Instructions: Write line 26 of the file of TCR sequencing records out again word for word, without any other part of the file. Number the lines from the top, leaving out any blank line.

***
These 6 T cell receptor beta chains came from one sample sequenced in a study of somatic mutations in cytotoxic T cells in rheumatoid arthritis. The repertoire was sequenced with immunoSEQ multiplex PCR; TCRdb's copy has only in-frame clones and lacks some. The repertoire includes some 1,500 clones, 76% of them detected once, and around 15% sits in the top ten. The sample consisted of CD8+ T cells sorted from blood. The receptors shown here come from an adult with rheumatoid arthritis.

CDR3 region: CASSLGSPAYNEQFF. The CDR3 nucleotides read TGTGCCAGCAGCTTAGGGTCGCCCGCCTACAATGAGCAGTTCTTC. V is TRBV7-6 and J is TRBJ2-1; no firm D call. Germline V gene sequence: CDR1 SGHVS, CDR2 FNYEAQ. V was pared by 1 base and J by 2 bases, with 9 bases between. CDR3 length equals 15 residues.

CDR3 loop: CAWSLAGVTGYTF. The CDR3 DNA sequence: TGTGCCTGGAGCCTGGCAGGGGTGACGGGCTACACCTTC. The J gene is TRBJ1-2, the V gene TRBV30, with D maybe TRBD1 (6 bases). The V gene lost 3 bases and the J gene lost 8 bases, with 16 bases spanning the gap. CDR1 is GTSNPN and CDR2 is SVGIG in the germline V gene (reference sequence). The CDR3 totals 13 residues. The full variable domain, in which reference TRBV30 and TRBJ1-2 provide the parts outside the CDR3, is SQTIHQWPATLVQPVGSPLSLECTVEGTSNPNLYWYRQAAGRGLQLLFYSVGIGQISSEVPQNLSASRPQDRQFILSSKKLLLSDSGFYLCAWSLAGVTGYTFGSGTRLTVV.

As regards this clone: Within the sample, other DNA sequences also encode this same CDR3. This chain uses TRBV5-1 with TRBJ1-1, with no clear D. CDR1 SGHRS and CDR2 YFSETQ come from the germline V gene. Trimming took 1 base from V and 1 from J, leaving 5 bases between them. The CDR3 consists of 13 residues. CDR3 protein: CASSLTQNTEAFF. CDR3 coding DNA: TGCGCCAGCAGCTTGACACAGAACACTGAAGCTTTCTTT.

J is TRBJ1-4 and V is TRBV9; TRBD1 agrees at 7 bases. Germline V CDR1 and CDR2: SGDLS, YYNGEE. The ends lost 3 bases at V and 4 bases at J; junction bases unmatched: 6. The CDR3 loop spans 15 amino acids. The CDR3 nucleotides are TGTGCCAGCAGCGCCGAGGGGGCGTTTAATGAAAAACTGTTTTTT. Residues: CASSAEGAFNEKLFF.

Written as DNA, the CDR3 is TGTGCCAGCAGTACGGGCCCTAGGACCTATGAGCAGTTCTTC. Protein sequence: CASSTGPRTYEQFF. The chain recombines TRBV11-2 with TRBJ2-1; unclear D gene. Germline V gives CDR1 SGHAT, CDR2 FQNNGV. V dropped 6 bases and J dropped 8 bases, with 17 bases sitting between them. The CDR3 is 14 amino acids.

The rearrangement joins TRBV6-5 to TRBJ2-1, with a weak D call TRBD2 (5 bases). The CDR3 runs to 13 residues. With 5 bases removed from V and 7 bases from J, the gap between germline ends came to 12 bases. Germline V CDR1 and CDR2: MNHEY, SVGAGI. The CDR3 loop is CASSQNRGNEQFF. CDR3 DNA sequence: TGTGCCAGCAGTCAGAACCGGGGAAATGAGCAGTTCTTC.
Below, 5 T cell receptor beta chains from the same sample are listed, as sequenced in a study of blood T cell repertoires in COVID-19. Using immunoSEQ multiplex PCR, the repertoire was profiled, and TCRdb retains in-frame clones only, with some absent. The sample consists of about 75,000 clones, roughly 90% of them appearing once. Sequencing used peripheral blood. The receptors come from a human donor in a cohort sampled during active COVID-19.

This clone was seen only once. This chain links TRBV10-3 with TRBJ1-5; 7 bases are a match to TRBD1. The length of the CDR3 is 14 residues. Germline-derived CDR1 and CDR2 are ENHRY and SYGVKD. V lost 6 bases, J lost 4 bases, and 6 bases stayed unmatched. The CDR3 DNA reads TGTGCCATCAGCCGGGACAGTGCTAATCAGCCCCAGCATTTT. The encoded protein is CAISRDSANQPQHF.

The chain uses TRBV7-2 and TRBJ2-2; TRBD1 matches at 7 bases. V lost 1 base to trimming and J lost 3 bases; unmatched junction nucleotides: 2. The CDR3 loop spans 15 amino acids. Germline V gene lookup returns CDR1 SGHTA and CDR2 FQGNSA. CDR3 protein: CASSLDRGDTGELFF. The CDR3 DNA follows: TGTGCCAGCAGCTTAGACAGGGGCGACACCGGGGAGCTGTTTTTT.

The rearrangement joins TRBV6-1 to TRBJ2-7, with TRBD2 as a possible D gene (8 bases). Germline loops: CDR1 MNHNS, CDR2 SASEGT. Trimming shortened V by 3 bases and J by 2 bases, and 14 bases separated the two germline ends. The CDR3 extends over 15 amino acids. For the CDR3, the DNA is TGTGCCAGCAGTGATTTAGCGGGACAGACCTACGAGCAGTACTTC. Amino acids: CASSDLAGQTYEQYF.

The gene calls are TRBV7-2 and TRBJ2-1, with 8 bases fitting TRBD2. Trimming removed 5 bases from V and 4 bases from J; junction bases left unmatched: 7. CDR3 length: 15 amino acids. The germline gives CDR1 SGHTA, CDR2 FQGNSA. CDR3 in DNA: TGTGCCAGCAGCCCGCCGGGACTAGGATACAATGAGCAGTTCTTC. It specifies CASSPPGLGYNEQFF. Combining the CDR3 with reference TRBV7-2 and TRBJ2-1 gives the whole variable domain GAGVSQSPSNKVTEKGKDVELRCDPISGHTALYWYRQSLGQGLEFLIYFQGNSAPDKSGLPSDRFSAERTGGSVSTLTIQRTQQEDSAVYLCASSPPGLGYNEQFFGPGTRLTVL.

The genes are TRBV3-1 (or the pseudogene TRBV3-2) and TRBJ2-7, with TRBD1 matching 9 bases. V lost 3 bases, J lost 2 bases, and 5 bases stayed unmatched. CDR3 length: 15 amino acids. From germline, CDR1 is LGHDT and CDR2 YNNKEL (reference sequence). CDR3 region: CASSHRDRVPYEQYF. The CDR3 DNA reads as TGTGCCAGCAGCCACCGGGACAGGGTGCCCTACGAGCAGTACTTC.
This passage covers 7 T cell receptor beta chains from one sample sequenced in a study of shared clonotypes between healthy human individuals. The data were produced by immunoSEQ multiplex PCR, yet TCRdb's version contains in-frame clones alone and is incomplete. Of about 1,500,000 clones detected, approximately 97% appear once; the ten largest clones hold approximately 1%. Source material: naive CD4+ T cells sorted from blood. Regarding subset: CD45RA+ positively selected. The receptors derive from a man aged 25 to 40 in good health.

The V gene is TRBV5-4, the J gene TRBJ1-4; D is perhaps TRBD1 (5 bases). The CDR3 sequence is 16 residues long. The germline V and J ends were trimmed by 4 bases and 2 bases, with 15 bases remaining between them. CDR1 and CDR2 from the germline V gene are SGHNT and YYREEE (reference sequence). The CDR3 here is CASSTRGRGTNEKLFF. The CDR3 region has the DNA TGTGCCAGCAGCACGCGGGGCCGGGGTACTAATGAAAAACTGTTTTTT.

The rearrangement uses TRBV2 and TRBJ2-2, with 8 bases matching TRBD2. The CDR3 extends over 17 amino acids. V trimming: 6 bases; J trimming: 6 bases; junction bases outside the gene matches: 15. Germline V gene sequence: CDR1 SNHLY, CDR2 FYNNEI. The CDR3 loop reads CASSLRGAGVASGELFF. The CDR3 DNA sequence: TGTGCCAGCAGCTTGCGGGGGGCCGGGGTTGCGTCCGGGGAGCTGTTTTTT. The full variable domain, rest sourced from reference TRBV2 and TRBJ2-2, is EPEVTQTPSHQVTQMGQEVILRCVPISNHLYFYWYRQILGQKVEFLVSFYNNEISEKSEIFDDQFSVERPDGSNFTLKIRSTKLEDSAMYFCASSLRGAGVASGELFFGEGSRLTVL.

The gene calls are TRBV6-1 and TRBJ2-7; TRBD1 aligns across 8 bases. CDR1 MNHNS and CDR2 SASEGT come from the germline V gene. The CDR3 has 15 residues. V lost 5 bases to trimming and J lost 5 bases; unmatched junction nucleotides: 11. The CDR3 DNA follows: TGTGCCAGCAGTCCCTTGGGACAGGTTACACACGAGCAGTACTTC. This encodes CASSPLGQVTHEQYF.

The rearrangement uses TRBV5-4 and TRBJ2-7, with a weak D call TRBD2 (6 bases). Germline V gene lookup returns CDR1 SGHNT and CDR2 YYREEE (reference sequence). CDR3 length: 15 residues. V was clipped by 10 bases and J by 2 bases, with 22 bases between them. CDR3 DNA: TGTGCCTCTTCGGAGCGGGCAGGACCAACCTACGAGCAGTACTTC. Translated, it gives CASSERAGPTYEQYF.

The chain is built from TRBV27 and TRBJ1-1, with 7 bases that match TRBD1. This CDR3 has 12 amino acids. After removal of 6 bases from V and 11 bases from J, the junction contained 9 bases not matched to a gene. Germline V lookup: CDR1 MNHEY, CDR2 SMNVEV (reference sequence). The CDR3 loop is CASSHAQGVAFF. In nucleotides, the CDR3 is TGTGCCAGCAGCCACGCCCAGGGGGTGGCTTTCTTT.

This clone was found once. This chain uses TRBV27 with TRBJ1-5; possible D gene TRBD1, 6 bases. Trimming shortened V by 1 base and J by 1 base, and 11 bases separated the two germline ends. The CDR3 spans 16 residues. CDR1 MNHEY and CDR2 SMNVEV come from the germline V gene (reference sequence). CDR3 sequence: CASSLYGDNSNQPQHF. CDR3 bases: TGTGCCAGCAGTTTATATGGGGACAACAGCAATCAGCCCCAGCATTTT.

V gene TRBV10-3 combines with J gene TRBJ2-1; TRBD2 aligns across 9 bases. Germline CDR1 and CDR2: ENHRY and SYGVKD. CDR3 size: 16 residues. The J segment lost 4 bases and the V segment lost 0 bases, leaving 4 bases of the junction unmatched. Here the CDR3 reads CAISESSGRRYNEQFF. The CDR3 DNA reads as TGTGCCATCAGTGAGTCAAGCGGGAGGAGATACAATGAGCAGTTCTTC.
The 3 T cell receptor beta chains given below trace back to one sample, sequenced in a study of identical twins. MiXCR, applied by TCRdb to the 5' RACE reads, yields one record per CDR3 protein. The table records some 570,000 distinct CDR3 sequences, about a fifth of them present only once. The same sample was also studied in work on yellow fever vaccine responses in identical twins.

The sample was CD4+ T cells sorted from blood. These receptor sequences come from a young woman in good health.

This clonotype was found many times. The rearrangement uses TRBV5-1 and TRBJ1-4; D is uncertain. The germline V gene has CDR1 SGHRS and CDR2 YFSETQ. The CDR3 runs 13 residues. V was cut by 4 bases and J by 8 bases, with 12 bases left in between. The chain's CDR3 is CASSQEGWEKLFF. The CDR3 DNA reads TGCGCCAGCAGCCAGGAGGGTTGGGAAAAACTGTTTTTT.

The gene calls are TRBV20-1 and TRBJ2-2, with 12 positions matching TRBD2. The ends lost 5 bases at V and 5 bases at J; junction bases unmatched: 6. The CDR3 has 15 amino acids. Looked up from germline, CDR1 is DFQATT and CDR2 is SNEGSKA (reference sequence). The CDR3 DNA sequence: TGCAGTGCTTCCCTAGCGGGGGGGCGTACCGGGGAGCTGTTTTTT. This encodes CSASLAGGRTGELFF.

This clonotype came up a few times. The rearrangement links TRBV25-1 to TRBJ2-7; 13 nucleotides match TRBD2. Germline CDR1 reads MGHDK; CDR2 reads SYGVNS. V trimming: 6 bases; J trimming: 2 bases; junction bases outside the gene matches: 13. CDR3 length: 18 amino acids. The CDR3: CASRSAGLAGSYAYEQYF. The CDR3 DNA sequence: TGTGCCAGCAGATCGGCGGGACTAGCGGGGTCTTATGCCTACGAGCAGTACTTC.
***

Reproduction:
This clonotype came up a few times. The rearrangement links TRBV25-1 to TRBJ2-7; 13 nucleotides match TRBD2. Germline CDR1 reads MGHDK; CDR2 reads SYGVNS. V trimming: 6 bases; J trimming: 2 bases; junction bases outside the gene matches: 13. CDR3 length: 18 amino acids. The CDR3: CASRSAGLAGSYAYEQYF. The CDR3 DNA sequence: TGTGCCAGCAGATCGGCGGGACTAGCGGGGTCTTATGCCTACGAGCAGTACTTC.